3. Connection issues: Glass has difficulty working on closed networks. Google wants you to use an Android phone to connect your Glass to Wi-Fi (MyGlass). You need a laptop for this. A lot of data passing through Glass is not secure.
  4. Glass is hard to use with corrective lenses because it interferes with the field of vision. Waller found that she cannot see things at a distance when she is wearing Glass.

Some hands-free apps are very useful: during exercise, cooking, etc. Some apps ask your permission to access your acount. According to a study that appeared on Inside Mobile Apps, 55% of today’s apps make their privacy policy available before downloading; 31% make it available within the app after downloading; and 28% have no privacy policy at all. We trade privacy for convenience. Students have not thought that when they knowingly sign up for services and provide information, they are not aware how it will be used. Students live online now and have created online personas, but they cannot control the persona of the information that is gathered behind them.

Much of a librarian’s work revolves around sharing, to which Glass does not lend itself well. It is a singular and personal experience (like sharing your mobile phone). Without any outreach, Waller got many requests from students who wanted to borrow her Glass, even a local high school student. There is a lot of negativity surrounding Glass; for example in articles such as Why Glass will never be OK. Glass is creepy, etc.

Glass will change over time, and it will get smaller and be less intrusive. Google has recently introduced titanium frames in several colors. Waller gets a lot of joy sharing Glass. Some academic libraries are having events to use Glass and circulating them (University of North Carolina, Yale, Claremont Colleges). Glass users must submit an application saying what they will be doing with it. Most Glass accounts are tied to a person, and the terms of use prohibit renting, leasing, or giving the device to someone else. Since they are linked to a person, libraries have felt free to loan them. Google has a Glass Development Kit (GDK) to design and develop apps for Glass.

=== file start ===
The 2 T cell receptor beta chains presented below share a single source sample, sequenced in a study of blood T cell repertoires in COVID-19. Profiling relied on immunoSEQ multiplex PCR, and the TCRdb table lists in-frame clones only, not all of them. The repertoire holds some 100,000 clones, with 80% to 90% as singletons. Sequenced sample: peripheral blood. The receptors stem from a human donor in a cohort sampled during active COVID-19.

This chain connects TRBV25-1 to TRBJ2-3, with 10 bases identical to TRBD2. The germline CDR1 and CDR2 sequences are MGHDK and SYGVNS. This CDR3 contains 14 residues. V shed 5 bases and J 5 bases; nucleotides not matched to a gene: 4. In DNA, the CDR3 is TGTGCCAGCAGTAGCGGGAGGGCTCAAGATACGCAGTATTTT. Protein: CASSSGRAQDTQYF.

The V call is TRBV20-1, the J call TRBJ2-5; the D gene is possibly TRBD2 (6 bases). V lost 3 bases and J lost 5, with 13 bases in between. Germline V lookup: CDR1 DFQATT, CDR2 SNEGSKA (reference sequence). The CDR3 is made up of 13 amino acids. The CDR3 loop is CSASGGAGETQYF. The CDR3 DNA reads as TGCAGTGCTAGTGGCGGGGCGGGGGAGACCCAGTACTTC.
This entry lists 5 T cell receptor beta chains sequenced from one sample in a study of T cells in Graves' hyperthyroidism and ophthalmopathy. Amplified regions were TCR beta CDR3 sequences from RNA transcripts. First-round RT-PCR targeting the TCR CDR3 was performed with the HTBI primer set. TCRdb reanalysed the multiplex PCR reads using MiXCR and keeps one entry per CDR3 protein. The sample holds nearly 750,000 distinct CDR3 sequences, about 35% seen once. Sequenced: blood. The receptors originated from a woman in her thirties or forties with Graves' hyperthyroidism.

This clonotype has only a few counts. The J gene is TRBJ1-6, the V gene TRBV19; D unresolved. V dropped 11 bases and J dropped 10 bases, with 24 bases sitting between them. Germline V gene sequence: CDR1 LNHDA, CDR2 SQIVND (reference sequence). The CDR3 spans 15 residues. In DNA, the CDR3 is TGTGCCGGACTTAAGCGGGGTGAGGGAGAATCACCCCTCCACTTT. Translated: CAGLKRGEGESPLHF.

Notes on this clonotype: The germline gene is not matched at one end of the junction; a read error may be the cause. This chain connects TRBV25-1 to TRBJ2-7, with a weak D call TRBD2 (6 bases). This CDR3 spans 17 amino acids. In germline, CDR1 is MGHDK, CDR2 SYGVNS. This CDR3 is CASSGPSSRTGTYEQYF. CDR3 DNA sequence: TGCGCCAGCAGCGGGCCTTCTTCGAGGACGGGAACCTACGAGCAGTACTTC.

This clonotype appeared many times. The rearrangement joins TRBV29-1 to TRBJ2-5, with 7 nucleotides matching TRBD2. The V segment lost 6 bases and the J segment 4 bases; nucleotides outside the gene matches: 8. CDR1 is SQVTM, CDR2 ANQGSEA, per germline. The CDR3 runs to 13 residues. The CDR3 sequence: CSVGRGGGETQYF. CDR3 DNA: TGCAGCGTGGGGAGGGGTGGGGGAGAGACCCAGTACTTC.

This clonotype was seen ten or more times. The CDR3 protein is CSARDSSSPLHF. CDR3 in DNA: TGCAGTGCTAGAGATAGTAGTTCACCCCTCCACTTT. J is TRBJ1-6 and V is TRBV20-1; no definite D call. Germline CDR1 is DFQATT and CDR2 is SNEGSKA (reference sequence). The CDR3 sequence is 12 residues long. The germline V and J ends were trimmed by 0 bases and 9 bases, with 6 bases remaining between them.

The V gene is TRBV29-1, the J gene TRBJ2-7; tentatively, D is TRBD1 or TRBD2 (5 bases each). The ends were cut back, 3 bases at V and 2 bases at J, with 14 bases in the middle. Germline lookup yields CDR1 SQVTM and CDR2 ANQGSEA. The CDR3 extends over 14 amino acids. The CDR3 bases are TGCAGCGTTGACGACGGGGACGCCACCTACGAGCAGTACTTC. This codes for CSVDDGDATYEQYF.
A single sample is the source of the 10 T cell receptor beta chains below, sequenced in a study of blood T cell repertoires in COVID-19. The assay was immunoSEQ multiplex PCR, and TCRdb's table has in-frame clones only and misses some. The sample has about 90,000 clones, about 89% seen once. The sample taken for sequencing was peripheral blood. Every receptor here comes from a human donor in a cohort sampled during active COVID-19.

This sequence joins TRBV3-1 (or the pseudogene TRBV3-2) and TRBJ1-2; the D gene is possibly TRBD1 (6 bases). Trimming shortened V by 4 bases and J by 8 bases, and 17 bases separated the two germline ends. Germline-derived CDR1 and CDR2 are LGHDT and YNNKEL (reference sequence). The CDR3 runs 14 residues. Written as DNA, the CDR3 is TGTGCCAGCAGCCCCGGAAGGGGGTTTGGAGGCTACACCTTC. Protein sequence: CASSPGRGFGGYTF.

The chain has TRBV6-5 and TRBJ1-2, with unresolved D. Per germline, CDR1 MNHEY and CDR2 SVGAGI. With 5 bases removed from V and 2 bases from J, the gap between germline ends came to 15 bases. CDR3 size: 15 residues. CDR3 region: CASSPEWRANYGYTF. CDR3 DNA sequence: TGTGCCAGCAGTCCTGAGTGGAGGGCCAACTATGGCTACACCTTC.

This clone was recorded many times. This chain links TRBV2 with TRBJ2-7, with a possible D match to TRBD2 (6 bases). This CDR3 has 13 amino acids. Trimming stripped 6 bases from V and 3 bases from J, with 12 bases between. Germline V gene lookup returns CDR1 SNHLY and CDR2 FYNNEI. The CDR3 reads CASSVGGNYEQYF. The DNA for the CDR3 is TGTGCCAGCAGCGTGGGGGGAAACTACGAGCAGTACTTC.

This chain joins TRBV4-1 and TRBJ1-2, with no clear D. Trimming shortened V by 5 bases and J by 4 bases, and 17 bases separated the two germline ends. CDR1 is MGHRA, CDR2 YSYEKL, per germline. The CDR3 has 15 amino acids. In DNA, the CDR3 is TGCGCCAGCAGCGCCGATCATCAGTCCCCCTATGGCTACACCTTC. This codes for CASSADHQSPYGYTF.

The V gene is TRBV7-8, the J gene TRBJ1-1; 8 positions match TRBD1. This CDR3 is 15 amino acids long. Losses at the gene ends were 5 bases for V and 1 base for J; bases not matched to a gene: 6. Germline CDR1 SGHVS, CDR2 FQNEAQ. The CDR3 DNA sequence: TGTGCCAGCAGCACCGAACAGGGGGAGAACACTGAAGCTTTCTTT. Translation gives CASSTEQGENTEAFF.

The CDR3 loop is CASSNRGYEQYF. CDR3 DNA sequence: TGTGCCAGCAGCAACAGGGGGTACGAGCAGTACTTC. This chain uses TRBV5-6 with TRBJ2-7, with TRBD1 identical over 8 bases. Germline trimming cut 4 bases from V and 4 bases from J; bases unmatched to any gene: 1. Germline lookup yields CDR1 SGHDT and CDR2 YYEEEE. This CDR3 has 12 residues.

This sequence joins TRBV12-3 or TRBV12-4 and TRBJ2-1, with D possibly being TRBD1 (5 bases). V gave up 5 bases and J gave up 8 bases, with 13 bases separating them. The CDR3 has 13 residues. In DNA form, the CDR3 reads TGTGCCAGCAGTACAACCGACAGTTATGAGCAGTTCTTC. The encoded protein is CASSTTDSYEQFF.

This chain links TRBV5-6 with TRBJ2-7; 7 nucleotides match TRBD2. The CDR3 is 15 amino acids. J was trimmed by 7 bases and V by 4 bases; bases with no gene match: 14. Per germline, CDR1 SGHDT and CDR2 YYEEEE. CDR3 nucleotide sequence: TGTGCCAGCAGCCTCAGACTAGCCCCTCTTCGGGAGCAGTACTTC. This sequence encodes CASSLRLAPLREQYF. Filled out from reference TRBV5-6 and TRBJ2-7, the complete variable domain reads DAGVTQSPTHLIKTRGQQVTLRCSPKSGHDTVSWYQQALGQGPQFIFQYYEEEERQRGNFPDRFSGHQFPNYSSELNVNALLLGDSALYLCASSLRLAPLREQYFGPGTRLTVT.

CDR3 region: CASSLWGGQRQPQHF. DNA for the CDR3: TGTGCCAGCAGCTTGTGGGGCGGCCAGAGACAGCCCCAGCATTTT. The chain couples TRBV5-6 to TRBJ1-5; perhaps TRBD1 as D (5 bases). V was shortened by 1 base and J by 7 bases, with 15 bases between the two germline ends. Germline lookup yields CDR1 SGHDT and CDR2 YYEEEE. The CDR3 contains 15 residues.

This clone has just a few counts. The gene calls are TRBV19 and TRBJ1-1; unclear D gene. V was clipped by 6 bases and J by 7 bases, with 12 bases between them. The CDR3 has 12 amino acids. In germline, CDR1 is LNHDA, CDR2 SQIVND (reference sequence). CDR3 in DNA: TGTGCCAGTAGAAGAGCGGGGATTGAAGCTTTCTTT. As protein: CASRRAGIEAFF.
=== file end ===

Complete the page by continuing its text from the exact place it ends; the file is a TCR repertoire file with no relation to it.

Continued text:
Useful apps for libraries include FieldTrip, which was originally developed for mobile phones (augmented reality) but is now Glassware. It overlays historical information on the world around you. ShelvAR is an augmented reality tool for shelf reading and inventory management in libraries. It is a perfect app for Glass because it would free the user from the necessity of holding the mobile phone up to the books.

Waller doesn’t yet love her Glass, but she feels that it is extremely important to evaluate new technology and find uses for it. Sometimes she goes for a month or so without wearing her Glass, and then has a period where she wears it almost every day.

Waller’s Presentation Drew an Enthusiastic Crowd

Waller’s Presentation Drew an Enthusiastic Crowd